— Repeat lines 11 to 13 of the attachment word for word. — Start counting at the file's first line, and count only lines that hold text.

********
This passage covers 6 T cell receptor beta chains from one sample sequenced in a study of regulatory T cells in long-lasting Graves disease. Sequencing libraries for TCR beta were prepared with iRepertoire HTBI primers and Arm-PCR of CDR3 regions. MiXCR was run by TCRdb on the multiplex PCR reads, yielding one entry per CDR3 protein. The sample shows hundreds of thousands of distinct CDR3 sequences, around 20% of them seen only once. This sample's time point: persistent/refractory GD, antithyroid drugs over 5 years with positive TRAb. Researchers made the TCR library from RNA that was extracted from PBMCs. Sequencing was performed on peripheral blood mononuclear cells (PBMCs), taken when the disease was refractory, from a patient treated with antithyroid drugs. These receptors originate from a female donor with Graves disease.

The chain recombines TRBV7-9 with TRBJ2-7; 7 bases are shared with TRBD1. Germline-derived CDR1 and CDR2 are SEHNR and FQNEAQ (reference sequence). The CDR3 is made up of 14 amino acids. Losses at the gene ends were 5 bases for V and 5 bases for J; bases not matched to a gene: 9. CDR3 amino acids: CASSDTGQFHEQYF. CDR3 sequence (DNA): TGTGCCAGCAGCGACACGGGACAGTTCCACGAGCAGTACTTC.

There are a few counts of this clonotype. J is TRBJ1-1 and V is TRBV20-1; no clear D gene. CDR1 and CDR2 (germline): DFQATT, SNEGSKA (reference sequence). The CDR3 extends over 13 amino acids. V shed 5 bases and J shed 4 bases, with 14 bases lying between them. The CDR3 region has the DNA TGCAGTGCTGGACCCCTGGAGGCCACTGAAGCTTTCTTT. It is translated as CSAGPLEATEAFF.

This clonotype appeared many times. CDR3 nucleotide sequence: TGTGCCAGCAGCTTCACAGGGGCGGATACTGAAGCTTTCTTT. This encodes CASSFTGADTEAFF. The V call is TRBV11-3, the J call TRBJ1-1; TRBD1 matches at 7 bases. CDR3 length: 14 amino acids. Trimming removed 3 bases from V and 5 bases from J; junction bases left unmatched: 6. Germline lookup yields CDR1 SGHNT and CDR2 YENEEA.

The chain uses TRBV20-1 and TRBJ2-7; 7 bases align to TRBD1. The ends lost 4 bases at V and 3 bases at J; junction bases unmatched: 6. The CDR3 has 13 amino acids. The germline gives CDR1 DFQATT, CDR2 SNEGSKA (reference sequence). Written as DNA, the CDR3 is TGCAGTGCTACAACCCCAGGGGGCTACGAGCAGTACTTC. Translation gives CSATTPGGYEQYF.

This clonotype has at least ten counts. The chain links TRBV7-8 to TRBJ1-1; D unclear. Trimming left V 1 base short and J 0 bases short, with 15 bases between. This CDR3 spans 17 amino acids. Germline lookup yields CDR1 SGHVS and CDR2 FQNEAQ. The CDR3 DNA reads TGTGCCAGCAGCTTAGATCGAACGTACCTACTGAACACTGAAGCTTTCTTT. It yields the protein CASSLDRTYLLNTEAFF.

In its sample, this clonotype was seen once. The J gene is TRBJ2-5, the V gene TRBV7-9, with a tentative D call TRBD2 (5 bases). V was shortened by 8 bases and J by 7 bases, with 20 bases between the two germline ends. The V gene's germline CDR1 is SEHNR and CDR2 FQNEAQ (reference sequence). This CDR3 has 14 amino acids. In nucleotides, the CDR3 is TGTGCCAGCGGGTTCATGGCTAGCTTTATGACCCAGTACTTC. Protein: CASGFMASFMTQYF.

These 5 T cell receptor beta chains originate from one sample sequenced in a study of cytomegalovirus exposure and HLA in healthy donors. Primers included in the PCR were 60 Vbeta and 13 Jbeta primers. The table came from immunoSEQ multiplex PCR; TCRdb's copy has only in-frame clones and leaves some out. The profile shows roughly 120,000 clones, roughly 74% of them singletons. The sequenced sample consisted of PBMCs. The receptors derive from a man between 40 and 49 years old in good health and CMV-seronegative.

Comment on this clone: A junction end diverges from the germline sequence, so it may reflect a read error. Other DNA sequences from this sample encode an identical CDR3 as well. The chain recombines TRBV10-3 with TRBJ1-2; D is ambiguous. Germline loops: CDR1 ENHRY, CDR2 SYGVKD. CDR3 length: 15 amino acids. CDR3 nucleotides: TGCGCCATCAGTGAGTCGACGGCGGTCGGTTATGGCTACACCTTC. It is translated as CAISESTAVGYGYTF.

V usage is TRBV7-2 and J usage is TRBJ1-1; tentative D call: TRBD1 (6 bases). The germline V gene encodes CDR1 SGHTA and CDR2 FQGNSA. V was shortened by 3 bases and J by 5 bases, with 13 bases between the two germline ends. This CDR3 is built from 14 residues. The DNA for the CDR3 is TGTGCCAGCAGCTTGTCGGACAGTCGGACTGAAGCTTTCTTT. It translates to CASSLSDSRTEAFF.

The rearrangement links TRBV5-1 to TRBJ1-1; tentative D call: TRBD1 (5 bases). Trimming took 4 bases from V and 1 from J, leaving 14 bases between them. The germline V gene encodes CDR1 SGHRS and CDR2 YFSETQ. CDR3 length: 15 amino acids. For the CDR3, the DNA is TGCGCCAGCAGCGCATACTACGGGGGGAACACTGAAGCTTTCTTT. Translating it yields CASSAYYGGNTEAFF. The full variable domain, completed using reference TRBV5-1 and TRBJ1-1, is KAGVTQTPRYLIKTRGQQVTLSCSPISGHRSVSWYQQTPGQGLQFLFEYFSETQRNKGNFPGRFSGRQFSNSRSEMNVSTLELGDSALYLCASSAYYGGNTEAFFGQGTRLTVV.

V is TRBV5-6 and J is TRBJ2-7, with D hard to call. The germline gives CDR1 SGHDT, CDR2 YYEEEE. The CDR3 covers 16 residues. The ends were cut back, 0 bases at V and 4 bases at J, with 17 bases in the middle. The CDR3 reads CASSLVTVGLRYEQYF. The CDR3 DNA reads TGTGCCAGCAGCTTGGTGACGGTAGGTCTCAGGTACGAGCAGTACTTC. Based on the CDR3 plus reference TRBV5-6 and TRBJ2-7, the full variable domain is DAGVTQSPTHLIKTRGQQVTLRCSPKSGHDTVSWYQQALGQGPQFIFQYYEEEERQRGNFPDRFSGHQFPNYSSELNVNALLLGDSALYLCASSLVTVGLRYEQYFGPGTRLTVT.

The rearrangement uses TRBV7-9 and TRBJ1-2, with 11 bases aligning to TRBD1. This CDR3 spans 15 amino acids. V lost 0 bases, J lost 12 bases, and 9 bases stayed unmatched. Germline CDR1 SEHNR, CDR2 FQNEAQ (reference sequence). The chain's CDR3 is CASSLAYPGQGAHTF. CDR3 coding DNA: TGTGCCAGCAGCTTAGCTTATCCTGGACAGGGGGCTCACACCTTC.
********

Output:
The rearrangement links TRBV5-1 to TRBJ1-1; tentative D call: TRBD1 (5 bases). Trimming took 4 bases from V and 1 from J, leaving 14 bases between them. The germline V gene encodes CDR1 SGHRS and CDR2 YFSETQ. CDR3 length: 15 amino acids. For the CDR3, the DNA is TGCGCCAGCAGCGCATACTACGGGGGGAACACTGAAGCTTTCTTT. Translating it yields CASSAYYGGNTEAFF. The full variable domain, completed using reference TRBV5-1 and TRBJ1-1, is KAGVTQTPRYLIKTRGQQVTLSCSPISGHRSVSWYQQTPGQGLQFLFEYFSETQRNKGNFPGRFSGRQFSNSRSEMNVSTLELGDSALYLCASSAYYGGNTEAFFGQGTRLTVV.

V is TRBV5-6 and J is TRBJ2-7, with D hard to call. The germline gives CDR1 SGHDT, CDR2 YYEEEE. The CDR3 covers 16 residues. The ends were cut back, 0 bases at V and 4 bases at J, with 17 bases in the middle. The CDR3 reads CASSLVTVGLRYEQYF. The CDR3 DNA reads TGTGCCAGCAGCTTGGTGACGGTAGGTCTCAGGTACGAGCAGTACTTC. Based on the CDR3 plus reference TRBV5-6 and TRBJ2-7, the full variable domain is DAGVTQSPTHLIKTRGQQVTLRCSPKSGHDTVSWYQQALGQGPQFIFQYYEEEERQRGNFPDRFSGHQFPNYSSELNVNALLLGDSALYLCASSLVTVGLRYEQYFGPGTRLTVT.

The rearrangement uses TRBV7-9 and TRBJ1-2, with 11 bases aligning to TRBD1. This CDR3 spans 15 amino acids. V lost 0 bases, J lost 12 bases, and 9 bases stayed unmatched. Germline CDR1 SEHNR, CDR2 FQNEAQ (reference sequence). The chain's CDR3 is CASSLAYPGQGAHTF. CDR3 coding DNA: TGTGCCAGCAGCTTAGCTTATCCTGGACAGGGGGCTCACACCTTC.